A number of studies have shown a relationship between chorionic villus sampling (CVS) and an increased risk of hypertensive disorders in pregnancy. The present retrospective study was performed to examine whether CVS has a different risk of hypertensive complications compared with second-trimester genetic amniocentesis among low-risk women.
Data were reviewed from pregnant women who underwent CVS or amniocentesis between 1998 and 2011. All study women had either transabdominal CVS at 10 to 13 weeks’ gestation or amniocentesis at 17 to 21 weeks; all procedures were performed with ultrasonographic guidance. Maternal demographics and obstetric data were recorded. Standard parameters for diagnosis of preeclampsia, proteinuria, and gestational were applied.
A total of 3243 women who underwent CVS and 6875 who underwent amniocentesis were included in the analysis. The demographics of the 2 groups were similar except that those in the amniocentesis group were significantly older (35.5 ± 4.5 vs 30.0 ± 5.9 years; P < 0.001). Of the women having CVS, 2694 (83.1%) did so because both parents had the β-thalassemia trait; the other 549 women had it for fetal karyotyping. Most women (6378; 92.8%) had amniocentesis for fetal karyotyping because of advanced maternal age. In total, 237 (2.3%) developed hypertensive disorders during their pregnancy. The rates for preeclampsia were 2.4% and 0.8% in the CVS and amniocentesis groups, respectively (P < 0.001). The respective rates for gestational hypertension were 1.3% and 0.9% (P = 0.036), and those for total hypertensive complications were 3.8% and 1.7%, respectively (P < 0.001). On multiple logistic regression analysis, compared with the amniocentesis group, women in the CVS group had 2.89-, 1.50-, and 2.21-fold greater likelihoods of having preeclampsia, gestational hypertension, and preeclampsia or gestational hypertension, respectively.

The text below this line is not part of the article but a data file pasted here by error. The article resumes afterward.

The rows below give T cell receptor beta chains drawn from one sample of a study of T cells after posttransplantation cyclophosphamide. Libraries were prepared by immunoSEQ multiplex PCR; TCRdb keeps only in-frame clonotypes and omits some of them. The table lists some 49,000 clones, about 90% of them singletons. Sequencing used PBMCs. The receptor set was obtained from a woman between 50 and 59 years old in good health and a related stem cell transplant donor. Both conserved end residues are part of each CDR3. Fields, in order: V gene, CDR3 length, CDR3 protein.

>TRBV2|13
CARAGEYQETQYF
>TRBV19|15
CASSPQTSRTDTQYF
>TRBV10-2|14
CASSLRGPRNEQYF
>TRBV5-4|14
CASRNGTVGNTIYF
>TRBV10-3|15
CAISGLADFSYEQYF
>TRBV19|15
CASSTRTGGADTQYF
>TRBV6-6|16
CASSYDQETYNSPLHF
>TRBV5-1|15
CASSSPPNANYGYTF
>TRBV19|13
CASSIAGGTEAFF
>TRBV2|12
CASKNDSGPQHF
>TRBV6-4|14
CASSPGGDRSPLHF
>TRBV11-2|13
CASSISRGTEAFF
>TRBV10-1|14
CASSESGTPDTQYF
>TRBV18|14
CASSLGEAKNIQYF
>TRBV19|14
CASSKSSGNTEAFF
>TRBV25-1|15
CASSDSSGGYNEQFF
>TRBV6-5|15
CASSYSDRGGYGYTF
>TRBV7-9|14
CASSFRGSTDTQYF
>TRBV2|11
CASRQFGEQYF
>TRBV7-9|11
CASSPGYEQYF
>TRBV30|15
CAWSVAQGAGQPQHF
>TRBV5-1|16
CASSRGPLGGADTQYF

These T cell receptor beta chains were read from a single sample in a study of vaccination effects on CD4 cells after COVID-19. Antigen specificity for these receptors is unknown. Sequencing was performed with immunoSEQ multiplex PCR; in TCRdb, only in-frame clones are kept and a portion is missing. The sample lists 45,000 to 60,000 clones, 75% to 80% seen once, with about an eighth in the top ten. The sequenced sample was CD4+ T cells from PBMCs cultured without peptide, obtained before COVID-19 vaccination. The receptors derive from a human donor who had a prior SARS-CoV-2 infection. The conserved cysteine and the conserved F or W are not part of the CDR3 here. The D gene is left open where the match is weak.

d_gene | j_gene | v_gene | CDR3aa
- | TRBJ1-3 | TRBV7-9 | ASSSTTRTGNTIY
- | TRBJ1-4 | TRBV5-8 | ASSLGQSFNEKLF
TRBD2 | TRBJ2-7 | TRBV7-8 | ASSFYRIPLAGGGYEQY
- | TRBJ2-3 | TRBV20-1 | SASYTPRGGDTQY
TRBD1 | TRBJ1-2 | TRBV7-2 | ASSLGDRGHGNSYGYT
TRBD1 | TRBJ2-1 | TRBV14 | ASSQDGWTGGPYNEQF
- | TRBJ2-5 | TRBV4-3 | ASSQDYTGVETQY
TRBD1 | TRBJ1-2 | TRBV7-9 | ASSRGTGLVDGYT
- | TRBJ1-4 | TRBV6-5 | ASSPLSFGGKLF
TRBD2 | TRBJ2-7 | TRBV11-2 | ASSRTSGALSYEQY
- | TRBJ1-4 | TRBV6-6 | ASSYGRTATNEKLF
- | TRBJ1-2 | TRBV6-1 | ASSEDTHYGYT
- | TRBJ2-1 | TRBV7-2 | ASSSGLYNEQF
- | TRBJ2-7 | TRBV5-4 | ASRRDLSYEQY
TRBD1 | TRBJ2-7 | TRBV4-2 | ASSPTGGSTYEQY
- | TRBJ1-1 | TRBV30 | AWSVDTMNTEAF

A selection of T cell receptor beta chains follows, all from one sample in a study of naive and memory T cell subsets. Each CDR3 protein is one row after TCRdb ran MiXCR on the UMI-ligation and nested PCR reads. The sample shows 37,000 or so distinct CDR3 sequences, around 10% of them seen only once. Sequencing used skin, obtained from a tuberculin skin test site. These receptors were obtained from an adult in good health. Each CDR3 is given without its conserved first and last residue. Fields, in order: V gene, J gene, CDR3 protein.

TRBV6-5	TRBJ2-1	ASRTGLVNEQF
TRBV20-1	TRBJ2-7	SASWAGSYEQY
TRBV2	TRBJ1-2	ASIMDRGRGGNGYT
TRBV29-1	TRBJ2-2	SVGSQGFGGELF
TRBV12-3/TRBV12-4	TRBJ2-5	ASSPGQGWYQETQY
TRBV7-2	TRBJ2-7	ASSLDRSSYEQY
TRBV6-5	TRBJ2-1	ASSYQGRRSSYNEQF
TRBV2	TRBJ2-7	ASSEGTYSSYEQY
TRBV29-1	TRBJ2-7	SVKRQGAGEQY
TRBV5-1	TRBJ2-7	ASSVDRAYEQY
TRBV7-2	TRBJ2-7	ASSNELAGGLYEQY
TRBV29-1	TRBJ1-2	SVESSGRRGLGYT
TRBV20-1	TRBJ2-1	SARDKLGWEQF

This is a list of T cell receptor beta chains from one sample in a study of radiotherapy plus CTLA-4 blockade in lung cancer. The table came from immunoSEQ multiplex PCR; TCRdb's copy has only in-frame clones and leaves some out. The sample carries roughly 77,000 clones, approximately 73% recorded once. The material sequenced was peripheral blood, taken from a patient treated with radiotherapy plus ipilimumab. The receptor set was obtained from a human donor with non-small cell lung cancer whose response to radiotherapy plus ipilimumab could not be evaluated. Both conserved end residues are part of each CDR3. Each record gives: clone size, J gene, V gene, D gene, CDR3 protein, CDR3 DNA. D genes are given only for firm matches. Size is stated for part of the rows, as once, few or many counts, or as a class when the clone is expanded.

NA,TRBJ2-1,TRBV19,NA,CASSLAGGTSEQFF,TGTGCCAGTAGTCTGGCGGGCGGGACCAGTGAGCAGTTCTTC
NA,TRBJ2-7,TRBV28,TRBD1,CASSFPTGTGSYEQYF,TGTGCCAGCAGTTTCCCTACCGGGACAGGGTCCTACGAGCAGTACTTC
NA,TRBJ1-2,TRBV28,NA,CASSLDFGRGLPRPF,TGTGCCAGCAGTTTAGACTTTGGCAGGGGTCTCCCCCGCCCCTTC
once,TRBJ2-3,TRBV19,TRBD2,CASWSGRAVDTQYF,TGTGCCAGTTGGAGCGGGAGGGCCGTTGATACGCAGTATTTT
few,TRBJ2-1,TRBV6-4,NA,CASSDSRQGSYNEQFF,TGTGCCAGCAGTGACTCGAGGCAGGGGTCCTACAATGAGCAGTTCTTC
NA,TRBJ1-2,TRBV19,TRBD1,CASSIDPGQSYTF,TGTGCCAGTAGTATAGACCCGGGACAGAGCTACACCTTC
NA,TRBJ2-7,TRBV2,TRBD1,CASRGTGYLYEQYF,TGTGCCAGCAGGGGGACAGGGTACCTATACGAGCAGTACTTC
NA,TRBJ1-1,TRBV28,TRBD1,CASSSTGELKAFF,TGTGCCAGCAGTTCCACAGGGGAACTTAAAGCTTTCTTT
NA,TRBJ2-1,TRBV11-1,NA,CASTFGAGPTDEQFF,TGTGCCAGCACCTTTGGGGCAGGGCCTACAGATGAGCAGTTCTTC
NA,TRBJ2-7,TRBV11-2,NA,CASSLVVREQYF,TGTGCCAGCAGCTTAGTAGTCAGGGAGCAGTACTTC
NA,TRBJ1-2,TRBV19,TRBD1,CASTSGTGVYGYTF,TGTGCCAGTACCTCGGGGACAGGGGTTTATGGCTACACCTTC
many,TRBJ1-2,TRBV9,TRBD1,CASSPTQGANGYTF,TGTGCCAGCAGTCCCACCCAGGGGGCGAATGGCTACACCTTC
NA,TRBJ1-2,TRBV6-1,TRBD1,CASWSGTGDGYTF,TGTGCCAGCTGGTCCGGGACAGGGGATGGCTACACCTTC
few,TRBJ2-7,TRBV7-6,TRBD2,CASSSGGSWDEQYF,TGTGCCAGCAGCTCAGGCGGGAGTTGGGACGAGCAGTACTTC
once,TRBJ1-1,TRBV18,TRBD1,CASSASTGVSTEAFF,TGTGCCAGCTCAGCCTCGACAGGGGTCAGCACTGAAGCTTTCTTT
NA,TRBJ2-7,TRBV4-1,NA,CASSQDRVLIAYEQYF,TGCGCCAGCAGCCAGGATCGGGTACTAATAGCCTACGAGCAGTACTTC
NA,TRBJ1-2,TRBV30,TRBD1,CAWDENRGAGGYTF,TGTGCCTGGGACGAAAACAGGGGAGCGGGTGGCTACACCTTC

These results indicate that parturients having CVS have a significantly higher risk of developing hypertensive disorders compared with those undergoing amniocentesis and support the theory that first-trimester placental disruption after CVS can subsequently cause abnormal placental function, leading to the development of preeclampsia or gestational hypertension. A well-designed prospective study is needed to fully assess the possible relationship between CVS and hypertensive complications in pregnancy.